The Polish Medical Mission runs many projects helping people in the humanitarian crisis in Ukraine. One of them are mobile clinics, which started operating in August last year. So far, qualified medical staff have been driving around the Kharkiv Oblast in two cars fully equipped with medical equipment. This type of aid has worked very well in the war-torn lands beyond our eastern border. Due to the reported needs, medics' activities will be expanded in the coming months. The third mobile clinic will undertake its mission in the Sumy Oblast, and in addition, a mobile laboratory will be made available to those in need, which will help with extended diagnostics of patients.
- In the towns where our clinics go, the clinics and medical points that previously existed there have disappeared - says Marcin Choiński, coordinator of the mobile clinics project on behalf of the Polish Medical Mission - Patients tell us that in times of war, doctors coming to their towns are their salvation. . A trip to Kharkov for basic tests is now like a trip to the other side of the world.
For some patients, visiting the clinic is the first opportunity in years to verify their health condition and adapt their treatment to the progressive symptoms of the disease. Doctor visits were made difficult first by the Covid-19 pandemic and then by the war. In the first stage of operation of mobile clinics, more than half of the patients were people over 65 years of age. The most common problems were neglected chronic diseases, hypertension, musculoskeletal disorders, and diabetes. Regular visits to smaller towns in eastern Ukraine enable the distribution of medicines and control of disease outbreaks that may appear and spread in the region.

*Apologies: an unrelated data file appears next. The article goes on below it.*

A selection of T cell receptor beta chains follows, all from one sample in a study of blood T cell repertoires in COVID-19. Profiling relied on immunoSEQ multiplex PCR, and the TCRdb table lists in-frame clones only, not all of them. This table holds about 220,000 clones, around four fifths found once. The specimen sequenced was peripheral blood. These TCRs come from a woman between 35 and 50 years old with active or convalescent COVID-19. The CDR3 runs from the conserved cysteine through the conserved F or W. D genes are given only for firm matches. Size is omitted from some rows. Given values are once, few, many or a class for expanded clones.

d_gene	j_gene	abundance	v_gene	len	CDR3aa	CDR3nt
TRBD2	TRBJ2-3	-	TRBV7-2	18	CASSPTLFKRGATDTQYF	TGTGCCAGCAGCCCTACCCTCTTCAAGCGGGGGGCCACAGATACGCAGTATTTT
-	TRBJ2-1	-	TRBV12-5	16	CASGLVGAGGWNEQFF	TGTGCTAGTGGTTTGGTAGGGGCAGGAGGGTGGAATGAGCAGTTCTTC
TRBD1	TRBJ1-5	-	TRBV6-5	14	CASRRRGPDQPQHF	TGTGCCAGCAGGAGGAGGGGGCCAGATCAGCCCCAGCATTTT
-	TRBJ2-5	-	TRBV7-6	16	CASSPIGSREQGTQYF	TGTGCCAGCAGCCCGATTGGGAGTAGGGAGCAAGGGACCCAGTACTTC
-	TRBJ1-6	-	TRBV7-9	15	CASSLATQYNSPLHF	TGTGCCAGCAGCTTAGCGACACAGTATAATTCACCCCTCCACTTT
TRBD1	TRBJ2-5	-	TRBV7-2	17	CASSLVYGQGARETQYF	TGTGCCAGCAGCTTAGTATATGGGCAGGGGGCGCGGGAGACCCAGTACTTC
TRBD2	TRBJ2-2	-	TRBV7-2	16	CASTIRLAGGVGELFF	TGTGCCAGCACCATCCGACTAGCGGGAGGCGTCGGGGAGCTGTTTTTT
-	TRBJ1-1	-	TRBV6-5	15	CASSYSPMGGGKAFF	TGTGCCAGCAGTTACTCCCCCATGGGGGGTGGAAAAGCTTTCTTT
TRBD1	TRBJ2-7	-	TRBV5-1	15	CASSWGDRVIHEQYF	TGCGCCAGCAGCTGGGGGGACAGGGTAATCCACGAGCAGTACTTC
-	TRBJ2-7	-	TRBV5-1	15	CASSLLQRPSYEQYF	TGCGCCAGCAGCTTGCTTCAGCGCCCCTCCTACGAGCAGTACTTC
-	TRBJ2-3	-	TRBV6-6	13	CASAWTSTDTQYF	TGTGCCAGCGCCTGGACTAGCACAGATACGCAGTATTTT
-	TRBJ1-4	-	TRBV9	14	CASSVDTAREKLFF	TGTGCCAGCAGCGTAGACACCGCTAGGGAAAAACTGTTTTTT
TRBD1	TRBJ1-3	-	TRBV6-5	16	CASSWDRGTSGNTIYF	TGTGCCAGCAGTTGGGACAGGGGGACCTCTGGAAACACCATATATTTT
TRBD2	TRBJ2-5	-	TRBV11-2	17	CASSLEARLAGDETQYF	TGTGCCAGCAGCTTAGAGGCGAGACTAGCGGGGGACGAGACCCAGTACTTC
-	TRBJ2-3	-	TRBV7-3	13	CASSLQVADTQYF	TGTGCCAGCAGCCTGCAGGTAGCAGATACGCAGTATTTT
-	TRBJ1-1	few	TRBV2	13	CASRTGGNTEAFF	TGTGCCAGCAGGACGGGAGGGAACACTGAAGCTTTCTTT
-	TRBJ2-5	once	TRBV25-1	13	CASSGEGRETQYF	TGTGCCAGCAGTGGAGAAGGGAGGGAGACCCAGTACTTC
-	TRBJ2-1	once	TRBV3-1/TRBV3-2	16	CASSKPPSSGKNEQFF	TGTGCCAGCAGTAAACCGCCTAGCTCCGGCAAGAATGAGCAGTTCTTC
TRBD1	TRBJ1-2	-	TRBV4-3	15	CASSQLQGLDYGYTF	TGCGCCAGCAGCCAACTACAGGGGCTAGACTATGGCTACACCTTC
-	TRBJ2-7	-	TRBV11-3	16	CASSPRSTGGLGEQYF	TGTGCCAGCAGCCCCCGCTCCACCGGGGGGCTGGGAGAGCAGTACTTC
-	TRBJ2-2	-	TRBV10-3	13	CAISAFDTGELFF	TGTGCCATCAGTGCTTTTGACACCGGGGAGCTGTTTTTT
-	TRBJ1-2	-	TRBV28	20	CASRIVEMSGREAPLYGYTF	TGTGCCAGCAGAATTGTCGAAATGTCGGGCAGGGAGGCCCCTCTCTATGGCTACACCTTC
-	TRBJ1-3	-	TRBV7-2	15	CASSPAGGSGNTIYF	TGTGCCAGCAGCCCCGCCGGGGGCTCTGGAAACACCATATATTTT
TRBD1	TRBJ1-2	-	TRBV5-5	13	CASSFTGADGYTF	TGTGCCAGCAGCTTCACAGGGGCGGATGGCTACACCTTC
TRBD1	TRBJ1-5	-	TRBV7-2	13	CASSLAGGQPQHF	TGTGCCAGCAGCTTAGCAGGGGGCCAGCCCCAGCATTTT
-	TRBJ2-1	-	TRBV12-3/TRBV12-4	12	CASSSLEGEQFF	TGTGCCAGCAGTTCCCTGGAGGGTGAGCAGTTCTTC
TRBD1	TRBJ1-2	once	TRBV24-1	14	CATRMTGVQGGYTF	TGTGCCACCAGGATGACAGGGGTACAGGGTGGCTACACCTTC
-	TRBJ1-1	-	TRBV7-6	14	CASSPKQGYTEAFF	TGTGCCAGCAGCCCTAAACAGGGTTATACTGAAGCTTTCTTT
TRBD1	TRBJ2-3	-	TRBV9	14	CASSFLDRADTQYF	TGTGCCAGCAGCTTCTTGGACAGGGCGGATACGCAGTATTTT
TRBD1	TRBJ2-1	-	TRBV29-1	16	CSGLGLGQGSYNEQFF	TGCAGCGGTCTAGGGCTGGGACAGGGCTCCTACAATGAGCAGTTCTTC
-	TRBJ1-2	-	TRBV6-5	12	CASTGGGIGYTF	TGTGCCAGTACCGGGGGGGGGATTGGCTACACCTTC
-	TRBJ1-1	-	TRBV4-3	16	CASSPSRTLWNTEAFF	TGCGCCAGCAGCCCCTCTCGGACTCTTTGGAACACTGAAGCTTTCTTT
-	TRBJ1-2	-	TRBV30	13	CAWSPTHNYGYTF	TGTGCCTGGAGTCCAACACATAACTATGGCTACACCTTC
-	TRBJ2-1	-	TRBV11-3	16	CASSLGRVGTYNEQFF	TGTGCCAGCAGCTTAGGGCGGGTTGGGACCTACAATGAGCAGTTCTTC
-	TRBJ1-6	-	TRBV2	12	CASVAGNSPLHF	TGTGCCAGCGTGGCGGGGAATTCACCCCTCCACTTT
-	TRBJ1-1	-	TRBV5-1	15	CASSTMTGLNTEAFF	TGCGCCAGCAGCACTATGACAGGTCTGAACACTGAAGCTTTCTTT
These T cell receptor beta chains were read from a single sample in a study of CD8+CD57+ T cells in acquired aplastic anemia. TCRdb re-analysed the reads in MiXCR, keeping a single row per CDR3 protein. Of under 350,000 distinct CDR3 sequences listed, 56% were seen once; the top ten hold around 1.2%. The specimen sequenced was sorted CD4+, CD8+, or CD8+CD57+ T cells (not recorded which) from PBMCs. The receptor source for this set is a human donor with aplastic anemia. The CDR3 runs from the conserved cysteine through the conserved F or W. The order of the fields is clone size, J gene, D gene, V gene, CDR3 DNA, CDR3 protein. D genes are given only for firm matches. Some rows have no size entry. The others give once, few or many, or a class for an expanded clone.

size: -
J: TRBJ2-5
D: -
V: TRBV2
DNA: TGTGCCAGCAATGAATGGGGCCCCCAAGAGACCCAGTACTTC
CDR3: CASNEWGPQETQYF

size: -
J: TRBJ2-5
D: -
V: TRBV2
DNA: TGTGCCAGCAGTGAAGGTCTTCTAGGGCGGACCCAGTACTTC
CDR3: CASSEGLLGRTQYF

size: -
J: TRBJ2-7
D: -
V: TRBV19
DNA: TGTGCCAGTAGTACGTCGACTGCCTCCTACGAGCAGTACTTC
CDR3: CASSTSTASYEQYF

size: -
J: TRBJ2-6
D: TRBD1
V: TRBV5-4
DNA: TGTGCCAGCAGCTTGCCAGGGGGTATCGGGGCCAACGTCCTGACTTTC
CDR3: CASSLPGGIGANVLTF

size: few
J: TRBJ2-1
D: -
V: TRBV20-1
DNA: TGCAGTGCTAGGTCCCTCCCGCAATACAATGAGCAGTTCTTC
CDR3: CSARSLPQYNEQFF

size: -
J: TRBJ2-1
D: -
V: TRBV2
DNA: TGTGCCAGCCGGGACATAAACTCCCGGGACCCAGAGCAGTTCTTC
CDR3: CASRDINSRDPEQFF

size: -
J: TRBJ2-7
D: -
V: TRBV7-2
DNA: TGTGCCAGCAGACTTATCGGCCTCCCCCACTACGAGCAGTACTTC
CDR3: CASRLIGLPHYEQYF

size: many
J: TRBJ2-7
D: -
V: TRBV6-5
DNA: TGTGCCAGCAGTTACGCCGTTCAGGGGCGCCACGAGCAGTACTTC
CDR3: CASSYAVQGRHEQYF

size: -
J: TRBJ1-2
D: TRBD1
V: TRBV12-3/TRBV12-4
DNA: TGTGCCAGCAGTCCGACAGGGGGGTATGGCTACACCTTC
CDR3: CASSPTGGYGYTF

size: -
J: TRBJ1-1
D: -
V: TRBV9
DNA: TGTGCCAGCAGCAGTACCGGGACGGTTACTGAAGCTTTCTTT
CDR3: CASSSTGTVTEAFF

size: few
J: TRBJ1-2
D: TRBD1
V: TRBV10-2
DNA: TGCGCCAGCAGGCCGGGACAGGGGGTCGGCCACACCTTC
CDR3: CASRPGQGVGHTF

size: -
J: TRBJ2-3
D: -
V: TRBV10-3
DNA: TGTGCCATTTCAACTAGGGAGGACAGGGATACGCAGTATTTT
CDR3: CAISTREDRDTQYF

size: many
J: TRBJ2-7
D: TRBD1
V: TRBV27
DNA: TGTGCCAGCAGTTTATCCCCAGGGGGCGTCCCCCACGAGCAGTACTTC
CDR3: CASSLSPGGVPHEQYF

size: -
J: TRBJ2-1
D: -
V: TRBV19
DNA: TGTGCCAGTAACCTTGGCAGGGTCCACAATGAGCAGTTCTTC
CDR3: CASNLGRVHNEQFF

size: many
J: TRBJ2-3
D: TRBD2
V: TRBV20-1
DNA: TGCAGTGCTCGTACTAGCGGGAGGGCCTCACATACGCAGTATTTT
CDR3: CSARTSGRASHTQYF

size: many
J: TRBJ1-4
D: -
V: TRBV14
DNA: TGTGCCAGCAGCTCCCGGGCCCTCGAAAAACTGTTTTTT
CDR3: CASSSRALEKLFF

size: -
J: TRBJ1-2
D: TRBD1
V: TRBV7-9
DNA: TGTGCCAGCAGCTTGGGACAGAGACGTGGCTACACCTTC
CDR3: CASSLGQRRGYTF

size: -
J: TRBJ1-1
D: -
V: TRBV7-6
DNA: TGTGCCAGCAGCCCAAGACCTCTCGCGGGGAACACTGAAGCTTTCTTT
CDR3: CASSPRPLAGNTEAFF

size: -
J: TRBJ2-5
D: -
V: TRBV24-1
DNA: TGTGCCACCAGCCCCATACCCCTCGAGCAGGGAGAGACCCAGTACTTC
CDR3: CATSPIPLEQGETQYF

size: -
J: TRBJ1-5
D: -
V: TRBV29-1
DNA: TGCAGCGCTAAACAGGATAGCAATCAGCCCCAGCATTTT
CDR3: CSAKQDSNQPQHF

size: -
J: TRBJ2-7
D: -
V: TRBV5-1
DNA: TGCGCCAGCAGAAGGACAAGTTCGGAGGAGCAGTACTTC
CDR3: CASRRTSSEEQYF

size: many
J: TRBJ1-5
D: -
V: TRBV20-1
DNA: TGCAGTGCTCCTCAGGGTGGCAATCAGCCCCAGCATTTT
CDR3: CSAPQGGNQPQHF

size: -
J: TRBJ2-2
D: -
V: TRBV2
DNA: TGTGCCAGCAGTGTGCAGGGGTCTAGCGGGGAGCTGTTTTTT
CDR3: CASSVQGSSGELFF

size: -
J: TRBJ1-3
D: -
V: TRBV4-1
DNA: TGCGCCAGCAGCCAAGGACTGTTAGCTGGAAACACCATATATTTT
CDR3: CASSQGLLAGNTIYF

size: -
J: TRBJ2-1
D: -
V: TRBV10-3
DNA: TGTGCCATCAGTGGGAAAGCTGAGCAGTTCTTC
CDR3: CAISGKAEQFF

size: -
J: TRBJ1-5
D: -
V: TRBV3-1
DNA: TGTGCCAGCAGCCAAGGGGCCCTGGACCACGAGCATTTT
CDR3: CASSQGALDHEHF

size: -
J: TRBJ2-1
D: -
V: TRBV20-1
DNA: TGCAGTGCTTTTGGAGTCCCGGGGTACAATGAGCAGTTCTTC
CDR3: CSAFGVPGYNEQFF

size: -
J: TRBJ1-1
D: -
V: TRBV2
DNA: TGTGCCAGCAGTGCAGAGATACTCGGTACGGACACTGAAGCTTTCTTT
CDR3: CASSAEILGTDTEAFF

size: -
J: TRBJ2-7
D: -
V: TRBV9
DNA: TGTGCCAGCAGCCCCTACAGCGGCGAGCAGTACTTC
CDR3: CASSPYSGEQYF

- In addition to medical care, our patients also needed a simple conversation, and they often shared their life problems with doctors. Therefore, in addition to doctors, nurses and pharmacists, a psychologist will now also start working in Ukraine - adds Marcin Choiński.
The situation in Ukraine remains very difficult. According to UN estimates, in 2024 14.6 million people will need humanitarian aid there - every fifth of them is a child. Constant attacks continue to damage or destroy medical facilities, and reduced household incomes mean that people are also starting to save money on their health, e.g. by giving up the purchase of hard-to-find medicines.
So far, the mobile clinics of the Polish Medical Mission have covered a distance of 25,729 km, and their medical team has worked a total of over 3,520 hours during this time. Almost 5,000 patients received help.